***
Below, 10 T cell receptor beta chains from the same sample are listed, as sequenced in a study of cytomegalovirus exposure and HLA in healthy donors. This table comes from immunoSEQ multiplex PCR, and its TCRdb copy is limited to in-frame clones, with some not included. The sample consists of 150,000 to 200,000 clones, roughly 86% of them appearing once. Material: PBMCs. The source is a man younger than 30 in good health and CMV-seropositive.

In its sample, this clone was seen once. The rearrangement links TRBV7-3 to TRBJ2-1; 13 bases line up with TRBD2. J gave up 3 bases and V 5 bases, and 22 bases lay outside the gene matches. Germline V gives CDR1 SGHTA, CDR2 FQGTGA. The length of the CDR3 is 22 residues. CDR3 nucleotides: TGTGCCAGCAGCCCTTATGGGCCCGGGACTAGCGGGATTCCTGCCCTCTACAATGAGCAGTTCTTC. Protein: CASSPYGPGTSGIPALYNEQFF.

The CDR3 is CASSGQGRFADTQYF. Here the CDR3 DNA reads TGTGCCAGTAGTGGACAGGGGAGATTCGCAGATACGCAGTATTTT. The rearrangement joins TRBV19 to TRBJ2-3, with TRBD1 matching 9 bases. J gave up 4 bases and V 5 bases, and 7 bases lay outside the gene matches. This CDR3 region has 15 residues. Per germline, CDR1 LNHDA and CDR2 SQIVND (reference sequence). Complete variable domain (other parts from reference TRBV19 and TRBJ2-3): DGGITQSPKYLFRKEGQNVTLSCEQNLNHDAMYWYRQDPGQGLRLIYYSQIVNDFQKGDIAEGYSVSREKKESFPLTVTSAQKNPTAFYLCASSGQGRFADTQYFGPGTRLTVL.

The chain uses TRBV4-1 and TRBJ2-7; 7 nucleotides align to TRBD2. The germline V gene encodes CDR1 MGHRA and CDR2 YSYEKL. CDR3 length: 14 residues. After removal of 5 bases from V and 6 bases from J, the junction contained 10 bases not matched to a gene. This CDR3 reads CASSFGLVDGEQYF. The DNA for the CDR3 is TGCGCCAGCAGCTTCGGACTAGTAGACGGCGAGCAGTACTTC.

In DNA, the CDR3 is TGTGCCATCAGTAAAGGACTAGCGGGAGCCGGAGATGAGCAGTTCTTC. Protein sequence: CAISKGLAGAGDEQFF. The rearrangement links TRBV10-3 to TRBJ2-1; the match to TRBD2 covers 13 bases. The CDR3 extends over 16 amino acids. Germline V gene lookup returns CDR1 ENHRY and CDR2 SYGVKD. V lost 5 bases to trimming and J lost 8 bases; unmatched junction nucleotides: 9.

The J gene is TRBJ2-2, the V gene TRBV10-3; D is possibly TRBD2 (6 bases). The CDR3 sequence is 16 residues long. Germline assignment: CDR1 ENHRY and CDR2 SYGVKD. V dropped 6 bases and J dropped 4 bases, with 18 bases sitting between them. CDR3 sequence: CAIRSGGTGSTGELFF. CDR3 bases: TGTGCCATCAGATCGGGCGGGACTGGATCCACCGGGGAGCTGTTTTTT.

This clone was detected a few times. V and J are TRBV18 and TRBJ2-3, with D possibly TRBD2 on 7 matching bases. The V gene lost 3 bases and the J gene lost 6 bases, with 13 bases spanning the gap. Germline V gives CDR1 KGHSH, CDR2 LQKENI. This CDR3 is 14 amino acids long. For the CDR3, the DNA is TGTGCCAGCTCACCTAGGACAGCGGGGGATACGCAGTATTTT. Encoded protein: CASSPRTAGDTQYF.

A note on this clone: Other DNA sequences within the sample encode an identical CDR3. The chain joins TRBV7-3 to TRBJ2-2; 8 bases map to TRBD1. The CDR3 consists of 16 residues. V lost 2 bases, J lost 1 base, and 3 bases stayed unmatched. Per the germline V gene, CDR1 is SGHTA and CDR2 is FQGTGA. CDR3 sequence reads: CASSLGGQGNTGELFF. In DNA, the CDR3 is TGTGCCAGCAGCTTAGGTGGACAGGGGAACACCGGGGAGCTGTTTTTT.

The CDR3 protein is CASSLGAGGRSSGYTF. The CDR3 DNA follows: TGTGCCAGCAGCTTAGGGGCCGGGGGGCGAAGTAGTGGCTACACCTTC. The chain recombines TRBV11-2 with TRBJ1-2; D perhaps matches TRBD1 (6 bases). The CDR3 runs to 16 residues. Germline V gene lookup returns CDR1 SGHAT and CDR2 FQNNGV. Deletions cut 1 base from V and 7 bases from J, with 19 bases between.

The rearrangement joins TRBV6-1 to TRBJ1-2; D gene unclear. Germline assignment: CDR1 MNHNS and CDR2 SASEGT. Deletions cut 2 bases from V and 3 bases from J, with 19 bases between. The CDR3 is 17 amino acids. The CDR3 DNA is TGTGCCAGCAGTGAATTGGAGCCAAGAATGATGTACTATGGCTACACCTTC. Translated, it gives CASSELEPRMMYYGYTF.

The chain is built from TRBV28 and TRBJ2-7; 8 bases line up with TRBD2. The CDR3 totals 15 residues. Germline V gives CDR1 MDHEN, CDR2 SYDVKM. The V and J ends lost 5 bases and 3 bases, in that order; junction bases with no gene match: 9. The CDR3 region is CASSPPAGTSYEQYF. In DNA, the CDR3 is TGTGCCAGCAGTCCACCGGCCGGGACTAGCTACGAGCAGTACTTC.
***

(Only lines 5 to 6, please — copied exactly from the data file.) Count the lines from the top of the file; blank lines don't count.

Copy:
In DNA, the CDR3 is TGTGCCATCAGTAAAGGACTAGCGGGAGCCGGAGATGAGCAGTTCTTC. Protein sequence: CAISKGLAGAGDEQFF. The rearrangement links TRBV10-3 to TRBJ2-1; the match to TRBD2 covers 13 bases. The CDR3 extends over 16 amino acids. Germline V gene lookup returns CDR1 ENHRY and CDR2 SYGVKD. V lost 5 bases to trimming and J lost 8 bases; unmatched junction nucleotides: 9.

The J gene is TRBJ2-2, the V gene TRBV10-3; D is possibly TRBD2 (6 bases). The CDR3 sequence is 16 residues long. Germline assignment: CDR1 ENHRY and CDR2 SYGVKD. V dropped 6 bases and J dropped 4 bases, with 18 bases sitting between them. CDR3 sequence: CAIRSGGTGSTGELFF. CDR3 bases: TGTGCCATCAGATCGGGCGGGACTGGATCCACCGGGGAGCTGTTTTTT.